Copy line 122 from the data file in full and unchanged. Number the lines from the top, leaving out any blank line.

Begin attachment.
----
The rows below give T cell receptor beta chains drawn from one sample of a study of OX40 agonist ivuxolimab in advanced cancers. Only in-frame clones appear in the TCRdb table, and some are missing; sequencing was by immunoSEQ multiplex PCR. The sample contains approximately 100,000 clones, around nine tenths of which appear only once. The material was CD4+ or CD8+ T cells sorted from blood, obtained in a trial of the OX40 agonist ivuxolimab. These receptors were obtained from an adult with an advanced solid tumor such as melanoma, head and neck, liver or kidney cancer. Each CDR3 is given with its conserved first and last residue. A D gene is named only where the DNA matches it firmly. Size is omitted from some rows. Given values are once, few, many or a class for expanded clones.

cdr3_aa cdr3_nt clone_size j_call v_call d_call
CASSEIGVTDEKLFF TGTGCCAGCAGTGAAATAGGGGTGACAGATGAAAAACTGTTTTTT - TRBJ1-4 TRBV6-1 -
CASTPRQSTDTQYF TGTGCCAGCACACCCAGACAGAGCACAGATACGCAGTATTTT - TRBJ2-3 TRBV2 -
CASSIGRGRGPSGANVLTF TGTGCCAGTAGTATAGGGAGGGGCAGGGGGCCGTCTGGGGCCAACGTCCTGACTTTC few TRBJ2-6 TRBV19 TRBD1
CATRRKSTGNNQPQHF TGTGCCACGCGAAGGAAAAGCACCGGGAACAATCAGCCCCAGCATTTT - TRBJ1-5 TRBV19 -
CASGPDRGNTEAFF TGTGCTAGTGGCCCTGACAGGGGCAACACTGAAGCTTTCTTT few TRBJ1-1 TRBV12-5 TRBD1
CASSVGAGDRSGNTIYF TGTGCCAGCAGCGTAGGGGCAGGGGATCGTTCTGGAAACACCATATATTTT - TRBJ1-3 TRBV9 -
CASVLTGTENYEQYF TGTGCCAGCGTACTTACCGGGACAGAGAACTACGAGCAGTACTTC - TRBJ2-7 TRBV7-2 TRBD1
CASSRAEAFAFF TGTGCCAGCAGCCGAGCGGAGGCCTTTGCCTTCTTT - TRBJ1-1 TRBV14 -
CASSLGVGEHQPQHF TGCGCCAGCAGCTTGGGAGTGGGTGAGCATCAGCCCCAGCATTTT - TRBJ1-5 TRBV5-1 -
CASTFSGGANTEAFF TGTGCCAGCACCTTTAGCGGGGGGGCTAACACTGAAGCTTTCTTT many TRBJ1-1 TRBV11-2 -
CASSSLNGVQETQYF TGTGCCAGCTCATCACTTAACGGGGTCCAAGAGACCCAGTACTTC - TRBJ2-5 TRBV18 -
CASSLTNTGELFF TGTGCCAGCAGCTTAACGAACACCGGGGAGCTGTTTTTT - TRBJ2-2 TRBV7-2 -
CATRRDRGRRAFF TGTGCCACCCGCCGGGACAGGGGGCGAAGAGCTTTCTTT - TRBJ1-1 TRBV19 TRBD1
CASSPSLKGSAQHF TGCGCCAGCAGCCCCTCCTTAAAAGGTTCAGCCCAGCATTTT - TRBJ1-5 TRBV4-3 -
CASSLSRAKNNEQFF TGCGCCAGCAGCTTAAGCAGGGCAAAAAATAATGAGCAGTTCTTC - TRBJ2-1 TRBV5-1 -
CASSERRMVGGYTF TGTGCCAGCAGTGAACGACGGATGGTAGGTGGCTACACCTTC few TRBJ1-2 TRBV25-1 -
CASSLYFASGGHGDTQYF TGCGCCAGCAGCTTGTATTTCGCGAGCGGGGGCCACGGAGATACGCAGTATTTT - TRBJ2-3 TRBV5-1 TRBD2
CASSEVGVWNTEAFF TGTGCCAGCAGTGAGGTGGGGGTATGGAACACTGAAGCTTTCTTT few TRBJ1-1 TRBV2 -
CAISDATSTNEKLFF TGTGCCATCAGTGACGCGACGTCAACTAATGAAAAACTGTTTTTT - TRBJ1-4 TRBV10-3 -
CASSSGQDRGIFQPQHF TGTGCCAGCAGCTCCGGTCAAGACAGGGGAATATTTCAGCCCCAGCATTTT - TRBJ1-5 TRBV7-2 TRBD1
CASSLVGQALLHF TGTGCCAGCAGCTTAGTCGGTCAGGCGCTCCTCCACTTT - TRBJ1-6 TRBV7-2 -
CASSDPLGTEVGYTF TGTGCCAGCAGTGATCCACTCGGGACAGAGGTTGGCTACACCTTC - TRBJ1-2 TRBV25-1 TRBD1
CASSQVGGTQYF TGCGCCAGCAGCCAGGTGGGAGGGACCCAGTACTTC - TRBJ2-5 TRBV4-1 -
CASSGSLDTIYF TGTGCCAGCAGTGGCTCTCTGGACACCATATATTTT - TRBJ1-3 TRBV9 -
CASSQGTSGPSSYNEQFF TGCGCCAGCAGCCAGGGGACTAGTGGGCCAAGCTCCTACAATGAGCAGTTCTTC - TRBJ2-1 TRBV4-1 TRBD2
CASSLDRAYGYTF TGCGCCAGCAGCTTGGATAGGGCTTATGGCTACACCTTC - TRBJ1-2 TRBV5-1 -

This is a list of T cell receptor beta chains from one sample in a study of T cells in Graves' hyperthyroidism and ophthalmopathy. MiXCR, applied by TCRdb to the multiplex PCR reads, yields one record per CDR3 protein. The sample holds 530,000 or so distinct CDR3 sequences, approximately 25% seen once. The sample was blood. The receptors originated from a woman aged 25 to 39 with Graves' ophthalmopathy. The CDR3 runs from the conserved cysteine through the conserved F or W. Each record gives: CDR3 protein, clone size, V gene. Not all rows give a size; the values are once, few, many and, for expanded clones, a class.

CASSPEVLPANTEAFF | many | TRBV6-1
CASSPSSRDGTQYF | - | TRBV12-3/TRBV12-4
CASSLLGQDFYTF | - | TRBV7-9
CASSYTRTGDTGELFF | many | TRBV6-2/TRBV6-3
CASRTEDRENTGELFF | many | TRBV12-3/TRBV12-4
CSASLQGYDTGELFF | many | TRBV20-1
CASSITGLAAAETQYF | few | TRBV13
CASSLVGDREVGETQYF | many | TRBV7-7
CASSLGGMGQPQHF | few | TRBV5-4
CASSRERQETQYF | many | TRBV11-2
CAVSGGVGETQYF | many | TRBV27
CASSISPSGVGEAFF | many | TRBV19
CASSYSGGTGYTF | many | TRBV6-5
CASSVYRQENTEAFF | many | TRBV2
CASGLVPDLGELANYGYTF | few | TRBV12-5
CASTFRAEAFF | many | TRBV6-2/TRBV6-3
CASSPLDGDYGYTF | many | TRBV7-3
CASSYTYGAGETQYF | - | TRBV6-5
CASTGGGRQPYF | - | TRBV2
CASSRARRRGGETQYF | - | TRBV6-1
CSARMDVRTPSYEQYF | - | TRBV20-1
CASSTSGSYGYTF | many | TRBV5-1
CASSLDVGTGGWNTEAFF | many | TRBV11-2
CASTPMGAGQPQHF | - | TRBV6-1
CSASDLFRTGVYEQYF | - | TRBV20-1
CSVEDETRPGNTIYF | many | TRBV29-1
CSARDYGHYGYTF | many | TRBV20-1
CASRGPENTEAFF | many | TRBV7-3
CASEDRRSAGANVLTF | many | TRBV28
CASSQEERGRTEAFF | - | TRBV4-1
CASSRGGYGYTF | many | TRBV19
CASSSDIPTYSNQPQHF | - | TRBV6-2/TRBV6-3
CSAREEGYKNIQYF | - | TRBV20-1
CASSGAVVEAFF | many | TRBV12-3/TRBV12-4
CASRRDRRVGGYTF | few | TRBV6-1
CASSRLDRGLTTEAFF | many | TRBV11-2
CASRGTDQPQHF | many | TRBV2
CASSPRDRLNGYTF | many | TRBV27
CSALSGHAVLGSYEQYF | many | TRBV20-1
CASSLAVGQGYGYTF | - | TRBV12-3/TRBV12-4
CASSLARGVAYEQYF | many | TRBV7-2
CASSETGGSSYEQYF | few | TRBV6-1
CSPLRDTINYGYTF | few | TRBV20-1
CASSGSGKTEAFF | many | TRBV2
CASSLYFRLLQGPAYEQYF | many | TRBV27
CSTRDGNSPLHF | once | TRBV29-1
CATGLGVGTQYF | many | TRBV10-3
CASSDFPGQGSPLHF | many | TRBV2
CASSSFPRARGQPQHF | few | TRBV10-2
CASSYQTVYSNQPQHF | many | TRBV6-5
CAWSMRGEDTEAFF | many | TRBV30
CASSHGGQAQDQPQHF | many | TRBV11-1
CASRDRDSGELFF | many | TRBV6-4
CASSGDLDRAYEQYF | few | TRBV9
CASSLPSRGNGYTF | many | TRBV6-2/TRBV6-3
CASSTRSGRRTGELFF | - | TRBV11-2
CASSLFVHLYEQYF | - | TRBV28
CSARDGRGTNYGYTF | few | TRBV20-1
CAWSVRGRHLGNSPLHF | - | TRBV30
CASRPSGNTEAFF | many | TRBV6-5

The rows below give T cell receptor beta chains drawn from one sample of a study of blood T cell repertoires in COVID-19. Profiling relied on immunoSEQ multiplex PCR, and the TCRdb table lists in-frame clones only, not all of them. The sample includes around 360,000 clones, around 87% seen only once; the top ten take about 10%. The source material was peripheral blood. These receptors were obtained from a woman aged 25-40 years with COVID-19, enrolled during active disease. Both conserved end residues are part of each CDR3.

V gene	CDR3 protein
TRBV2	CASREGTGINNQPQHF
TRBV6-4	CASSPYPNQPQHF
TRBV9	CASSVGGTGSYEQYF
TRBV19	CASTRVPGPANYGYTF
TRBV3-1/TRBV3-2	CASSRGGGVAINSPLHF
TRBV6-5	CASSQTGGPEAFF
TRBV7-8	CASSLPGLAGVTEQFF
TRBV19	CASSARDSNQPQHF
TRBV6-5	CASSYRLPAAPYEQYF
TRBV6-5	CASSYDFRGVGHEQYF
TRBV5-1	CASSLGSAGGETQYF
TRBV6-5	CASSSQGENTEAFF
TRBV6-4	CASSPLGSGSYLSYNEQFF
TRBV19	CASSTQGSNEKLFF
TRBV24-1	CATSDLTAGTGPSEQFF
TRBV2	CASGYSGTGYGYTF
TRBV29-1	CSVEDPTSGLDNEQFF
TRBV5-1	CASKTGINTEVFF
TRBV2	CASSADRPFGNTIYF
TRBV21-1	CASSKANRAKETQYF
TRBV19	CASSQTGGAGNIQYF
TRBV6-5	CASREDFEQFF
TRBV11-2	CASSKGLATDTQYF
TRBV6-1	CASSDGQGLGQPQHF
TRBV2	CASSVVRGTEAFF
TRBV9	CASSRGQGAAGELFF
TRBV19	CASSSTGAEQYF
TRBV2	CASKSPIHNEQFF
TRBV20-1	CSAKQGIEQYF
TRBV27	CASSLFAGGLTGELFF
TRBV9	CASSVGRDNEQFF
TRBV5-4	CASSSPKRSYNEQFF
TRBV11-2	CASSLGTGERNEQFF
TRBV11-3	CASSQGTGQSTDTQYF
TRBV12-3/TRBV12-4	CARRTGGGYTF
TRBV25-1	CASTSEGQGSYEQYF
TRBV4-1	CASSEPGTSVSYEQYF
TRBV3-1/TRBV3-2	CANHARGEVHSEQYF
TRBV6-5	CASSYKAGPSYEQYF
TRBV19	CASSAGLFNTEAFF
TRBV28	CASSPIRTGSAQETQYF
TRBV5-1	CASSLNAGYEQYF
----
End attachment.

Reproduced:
TRBV9	CASSVGRDNEQFF